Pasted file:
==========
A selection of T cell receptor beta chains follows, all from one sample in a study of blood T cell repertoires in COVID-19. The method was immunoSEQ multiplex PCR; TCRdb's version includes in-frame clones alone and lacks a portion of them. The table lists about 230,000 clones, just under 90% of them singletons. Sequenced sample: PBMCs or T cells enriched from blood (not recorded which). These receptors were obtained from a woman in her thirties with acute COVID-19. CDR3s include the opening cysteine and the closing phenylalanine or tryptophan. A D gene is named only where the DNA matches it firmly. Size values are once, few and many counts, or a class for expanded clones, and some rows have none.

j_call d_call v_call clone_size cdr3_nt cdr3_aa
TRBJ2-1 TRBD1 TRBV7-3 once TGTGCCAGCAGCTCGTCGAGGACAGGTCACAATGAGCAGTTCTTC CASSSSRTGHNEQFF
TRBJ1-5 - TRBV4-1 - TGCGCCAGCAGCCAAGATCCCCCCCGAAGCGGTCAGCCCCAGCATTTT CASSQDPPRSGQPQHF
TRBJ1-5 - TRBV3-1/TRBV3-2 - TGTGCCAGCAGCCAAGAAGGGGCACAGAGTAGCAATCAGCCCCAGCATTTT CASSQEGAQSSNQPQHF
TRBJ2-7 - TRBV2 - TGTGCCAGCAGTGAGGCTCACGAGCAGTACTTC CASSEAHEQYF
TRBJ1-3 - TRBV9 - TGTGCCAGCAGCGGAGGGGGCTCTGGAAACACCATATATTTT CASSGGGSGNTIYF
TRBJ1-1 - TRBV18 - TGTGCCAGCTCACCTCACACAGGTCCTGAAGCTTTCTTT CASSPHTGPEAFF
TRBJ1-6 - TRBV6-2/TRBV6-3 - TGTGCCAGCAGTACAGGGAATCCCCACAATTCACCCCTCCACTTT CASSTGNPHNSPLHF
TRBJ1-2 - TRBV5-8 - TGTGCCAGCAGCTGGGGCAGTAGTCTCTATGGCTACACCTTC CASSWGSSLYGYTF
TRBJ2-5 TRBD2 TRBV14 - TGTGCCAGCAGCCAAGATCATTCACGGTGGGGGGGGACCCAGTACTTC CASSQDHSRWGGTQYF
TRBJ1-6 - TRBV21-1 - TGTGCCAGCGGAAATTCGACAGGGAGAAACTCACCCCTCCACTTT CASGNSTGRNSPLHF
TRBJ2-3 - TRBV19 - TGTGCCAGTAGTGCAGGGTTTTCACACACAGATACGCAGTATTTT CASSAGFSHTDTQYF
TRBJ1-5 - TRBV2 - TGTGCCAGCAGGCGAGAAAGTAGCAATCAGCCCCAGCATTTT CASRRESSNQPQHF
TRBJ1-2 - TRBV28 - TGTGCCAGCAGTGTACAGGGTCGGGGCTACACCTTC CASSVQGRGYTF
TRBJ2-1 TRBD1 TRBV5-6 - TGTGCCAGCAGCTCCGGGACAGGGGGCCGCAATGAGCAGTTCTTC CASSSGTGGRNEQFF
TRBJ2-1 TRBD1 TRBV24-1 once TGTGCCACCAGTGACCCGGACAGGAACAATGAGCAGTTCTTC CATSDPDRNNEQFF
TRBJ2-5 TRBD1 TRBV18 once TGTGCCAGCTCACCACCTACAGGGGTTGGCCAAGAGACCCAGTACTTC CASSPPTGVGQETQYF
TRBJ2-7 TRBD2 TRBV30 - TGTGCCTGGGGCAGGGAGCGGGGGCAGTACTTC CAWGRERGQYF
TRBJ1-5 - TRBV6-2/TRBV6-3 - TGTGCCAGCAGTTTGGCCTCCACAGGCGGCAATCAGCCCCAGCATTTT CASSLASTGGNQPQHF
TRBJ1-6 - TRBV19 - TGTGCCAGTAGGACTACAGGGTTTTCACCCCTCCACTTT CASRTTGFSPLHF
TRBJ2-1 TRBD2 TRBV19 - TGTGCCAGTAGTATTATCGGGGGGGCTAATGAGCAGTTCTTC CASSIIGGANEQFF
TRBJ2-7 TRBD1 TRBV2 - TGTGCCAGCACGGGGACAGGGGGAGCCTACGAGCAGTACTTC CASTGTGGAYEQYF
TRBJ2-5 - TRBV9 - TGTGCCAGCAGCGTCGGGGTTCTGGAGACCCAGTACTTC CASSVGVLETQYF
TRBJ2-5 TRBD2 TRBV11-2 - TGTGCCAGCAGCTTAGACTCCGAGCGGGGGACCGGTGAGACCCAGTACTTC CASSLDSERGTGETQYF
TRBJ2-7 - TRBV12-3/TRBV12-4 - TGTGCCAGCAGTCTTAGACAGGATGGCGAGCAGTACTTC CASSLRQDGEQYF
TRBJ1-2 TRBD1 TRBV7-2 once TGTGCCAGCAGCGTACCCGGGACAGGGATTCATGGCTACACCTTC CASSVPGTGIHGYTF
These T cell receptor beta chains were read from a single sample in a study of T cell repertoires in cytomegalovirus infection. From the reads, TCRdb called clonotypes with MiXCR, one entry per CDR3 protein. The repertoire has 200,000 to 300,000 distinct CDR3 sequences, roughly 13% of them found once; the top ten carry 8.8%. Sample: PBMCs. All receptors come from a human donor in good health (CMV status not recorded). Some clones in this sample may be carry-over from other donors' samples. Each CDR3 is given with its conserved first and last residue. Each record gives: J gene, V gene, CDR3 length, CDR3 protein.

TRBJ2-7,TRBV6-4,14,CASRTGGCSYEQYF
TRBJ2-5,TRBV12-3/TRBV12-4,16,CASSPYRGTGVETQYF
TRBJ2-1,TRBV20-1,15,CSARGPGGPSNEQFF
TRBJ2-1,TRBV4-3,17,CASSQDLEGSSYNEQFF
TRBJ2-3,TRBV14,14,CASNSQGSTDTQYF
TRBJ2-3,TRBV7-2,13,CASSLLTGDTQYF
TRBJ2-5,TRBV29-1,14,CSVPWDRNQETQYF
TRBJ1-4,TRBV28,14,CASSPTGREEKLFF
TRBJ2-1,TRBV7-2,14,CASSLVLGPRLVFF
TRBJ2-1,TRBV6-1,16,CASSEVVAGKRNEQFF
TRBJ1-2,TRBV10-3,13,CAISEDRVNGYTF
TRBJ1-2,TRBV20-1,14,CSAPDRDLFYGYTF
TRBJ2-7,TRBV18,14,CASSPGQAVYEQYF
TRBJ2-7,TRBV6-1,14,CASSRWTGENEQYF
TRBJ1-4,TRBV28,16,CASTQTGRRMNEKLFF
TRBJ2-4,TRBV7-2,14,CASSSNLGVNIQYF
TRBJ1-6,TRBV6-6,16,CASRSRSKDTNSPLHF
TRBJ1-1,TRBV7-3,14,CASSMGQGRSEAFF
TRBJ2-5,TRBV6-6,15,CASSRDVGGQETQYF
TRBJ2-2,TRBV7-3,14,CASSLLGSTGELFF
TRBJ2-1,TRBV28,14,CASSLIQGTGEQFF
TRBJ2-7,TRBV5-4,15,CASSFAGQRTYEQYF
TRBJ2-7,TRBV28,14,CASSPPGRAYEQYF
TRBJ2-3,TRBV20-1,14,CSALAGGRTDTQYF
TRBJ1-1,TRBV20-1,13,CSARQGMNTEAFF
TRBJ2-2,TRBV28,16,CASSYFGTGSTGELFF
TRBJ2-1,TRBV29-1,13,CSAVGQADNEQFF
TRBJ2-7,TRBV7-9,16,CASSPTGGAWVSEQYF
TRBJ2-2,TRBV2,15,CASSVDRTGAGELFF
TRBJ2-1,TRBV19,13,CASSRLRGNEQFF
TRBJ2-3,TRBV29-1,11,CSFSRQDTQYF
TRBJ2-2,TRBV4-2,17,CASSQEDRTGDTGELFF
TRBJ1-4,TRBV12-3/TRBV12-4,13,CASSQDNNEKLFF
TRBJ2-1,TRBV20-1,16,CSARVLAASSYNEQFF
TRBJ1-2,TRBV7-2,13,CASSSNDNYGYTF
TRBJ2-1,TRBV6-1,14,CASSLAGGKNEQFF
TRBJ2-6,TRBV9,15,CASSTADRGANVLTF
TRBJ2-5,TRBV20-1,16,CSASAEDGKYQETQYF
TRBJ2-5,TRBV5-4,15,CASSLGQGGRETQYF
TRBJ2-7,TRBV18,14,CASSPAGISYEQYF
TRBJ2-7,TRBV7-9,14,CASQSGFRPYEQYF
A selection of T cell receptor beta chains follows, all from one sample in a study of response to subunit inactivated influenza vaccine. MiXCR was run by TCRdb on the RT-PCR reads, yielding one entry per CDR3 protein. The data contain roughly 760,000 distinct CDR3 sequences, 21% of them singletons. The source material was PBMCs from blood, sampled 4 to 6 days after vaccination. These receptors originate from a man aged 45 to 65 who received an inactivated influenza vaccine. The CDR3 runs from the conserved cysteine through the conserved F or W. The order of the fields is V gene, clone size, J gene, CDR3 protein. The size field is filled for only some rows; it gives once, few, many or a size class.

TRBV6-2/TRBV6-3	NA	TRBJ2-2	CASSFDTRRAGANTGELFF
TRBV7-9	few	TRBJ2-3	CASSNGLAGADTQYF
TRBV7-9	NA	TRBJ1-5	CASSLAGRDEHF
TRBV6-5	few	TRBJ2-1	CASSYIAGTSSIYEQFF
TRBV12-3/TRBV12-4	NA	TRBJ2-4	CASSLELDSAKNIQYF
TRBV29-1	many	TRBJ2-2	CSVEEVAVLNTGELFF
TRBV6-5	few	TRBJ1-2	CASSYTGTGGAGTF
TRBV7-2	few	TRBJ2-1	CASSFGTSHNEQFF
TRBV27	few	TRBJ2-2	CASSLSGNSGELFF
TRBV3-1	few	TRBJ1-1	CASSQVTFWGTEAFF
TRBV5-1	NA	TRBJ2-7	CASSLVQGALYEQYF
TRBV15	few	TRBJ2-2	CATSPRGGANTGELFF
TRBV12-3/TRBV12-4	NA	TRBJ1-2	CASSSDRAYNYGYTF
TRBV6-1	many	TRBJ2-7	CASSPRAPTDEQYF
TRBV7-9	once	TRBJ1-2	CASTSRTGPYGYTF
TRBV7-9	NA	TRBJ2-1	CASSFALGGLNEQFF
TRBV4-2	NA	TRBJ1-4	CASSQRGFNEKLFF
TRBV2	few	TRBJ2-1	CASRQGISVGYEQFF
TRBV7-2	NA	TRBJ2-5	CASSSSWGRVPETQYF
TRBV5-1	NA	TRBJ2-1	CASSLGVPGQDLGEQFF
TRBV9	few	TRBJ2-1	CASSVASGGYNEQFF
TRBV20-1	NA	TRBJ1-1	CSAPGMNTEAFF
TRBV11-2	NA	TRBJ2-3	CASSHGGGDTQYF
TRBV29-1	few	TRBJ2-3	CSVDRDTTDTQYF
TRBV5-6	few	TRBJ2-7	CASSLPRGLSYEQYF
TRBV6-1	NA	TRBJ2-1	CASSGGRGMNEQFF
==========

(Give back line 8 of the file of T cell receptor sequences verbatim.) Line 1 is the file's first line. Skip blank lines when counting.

TRBJ1-1 - TRBV18 - TGTGCCAGCTCACCTCACACAGGTCCTGAAGCTTTCTTT CASSPHTGPEAFF